In case you were wondering, some of Maui’s richest and most powerful landowners and developers had lunch together on the afternoon of Friday, Feb. 24. Peter Martin, Charlie Jencks, Everett Dowling–they were all there at the Maui Country Club in Spreckelsville, eating turkey and ham sandwiches with green salad and listening with rapt attention to one of my former editors denounce public employee salaries and pensions.
Flown out by the Grassroot Institute of Hawaii, writer and columnist Steven Greenhut gave the few dozen people in the room a lunch they’ll remember.
“County public employees in the state of Hawaii make among the highest wages in the nation, even after adjusted for Hawaii’s high cost of living,” stated the notice announcing the talk. “Steven Greenhut is the author of Plunder! How public employee unions are raiding treasuries, controlling our lives and bankrupting the nation. He will open the books on police and fire departments across the country, and show that the problems of pension spiking, overtime, and Cadillac benefits are also happening in Hawaii.”
Greenhut is the Western Region Director for the R Street Institute, a columnist for the Orange County Register and a true libertarian. In 2010, he was editor of CalWatchdog, a nonprofit journalism project in Sacramento where I worked as an investigative reporter. He opposes public employee unions, big public pensions, eminent domain (which he also wrote a book about), civil asset forfeiture, the drug war, militarized law enforcement and interventionist wars of all types, shapes and sizes.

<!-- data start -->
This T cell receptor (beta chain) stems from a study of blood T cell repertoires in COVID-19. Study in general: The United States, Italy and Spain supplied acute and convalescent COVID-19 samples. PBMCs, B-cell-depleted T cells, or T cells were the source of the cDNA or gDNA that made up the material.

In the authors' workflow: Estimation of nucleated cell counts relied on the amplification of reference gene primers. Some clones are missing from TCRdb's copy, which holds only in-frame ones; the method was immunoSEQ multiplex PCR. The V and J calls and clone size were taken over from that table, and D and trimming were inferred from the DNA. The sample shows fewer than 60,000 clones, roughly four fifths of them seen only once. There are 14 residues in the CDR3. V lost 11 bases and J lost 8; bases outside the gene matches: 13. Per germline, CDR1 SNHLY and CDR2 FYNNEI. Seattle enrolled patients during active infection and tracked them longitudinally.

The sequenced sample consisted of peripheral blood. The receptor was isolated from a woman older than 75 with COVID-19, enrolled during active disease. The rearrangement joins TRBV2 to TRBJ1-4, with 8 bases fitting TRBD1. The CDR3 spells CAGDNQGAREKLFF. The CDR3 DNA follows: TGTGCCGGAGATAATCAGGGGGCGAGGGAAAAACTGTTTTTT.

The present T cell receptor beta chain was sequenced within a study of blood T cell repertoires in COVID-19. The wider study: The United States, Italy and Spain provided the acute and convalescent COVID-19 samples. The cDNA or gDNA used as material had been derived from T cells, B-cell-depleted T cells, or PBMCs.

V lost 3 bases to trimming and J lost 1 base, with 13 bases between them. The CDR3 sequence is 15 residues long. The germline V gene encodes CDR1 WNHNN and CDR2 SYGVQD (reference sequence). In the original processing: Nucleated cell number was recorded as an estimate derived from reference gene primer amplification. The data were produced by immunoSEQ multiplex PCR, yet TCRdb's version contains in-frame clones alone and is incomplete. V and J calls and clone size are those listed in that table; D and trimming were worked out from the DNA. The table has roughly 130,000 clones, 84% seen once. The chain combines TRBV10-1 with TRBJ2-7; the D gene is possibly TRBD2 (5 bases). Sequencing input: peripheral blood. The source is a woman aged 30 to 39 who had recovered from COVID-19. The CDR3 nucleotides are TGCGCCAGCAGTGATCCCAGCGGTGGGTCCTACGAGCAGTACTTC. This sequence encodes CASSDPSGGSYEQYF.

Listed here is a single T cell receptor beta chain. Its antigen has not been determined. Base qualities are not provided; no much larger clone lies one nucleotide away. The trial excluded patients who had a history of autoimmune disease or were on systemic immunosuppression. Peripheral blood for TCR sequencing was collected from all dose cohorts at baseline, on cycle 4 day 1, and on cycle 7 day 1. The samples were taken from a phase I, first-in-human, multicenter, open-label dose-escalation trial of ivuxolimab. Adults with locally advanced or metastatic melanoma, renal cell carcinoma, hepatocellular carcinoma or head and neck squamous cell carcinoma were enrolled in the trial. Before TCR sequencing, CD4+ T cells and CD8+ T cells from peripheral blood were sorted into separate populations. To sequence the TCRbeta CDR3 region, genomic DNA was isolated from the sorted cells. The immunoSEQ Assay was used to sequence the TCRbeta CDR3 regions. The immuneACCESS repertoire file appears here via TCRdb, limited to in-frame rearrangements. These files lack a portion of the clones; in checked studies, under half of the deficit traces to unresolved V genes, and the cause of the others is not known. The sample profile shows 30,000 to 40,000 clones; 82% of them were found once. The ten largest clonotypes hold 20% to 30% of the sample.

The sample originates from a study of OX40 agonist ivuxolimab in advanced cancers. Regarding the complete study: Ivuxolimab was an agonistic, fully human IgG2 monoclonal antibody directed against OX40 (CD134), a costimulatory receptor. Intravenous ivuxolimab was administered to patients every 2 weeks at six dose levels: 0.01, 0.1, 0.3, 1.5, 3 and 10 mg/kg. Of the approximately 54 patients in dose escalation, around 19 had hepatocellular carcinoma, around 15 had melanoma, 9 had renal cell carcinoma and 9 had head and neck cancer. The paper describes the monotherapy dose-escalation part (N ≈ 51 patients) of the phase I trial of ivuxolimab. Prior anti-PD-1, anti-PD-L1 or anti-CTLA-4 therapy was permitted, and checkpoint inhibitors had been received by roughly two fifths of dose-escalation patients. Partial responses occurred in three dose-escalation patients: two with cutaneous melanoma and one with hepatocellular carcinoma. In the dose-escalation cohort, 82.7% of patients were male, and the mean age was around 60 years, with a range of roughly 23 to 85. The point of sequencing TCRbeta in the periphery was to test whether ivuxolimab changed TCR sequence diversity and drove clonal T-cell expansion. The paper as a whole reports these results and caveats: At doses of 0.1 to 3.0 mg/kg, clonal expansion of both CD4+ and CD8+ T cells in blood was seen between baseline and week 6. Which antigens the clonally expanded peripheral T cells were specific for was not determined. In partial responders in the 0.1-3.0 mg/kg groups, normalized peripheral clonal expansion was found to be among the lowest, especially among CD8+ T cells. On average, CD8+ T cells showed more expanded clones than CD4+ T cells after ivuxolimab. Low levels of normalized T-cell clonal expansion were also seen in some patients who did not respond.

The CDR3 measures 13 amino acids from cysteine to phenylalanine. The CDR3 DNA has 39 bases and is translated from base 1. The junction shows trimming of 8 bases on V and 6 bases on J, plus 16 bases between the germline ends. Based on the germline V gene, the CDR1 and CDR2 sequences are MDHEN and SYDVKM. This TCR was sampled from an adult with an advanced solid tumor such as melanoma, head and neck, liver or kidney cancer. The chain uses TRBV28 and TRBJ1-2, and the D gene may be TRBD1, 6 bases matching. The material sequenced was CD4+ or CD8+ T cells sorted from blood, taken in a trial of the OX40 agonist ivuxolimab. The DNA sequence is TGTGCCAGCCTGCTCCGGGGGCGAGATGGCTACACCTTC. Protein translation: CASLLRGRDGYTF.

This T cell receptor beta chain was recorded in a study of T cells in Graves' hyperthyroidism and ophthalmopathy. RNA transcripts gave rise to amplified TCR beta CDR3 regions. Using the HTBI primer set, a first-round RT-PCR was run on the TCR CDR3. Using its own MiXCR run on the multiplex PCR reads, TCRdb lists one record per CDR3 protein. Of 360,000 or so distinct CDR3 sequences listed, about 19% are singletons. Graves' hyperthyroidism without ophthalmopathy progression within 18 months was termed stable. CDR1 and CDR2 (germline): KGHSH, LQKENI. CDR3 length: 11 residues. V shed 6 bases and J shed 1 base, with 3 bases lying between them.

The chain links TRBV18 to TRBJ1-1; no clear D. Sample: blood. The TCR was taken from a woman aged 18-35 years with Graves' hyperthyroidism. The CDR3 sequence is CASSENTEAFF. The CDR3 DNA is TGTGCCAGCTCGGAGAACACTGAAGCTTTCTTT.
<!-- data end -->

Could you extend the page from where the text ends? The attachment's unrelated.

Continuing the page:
At the Maui Country Club, he mostly spoke about California’s experience with public employee pensions and benefits (a subject he’s written about for some years) but did sprinkle a few items in about Hawaii. Unlike Republicans, who freely denounce unions that represent workers in education, healthcare and the service industry but give fire and police whatever their unions ask for, libertarians like Greenhut go after all organized labor.
“I love public employees,” Greenhut said at the start of his talk. “But it’s a question of balance, affordability and fairness.”
In terms of average salaries, it’s important to remember that all public employees aren’t created equal. At the top of the pyramid sit firefighters and police officers. According to Keli‘i Akina, Ph.D–the president and CEO of the Grassroot Institute, who introduced Greenhut–the average firefighter salary in Maui County is $85,000/year, while the average Maui Police officer salary tops $72,000/year. These number stand in stark contrast to the average Maui County public employee salary, which is $46,000/year (to say nothing of the average private sector salary in Maui County, which is a mere $35,000/year). These numbers attest to the power of organized labor for fire and law enforcement–easily the most powerful unions in a state that’s already more than friendly to organized labor.
“We can’t reform anything because of union power,” Greenhut told the crowd. “Unions also make it impossible to get rid of bad actors.”
To the delight of the crowd, Greenhut also told a favorite story of mine. Years ago, Greenhut had written a column denouncing firefighters for getting paid “to sleep” on the job. Soon after, a fire union official called up Greenhut and demanded a correction, saying firefighters were paid “while sleeping,” not “to sleep.” Greenhut said he happily complied.
Photo of Steven Greenhut courtesy Grassroot Institute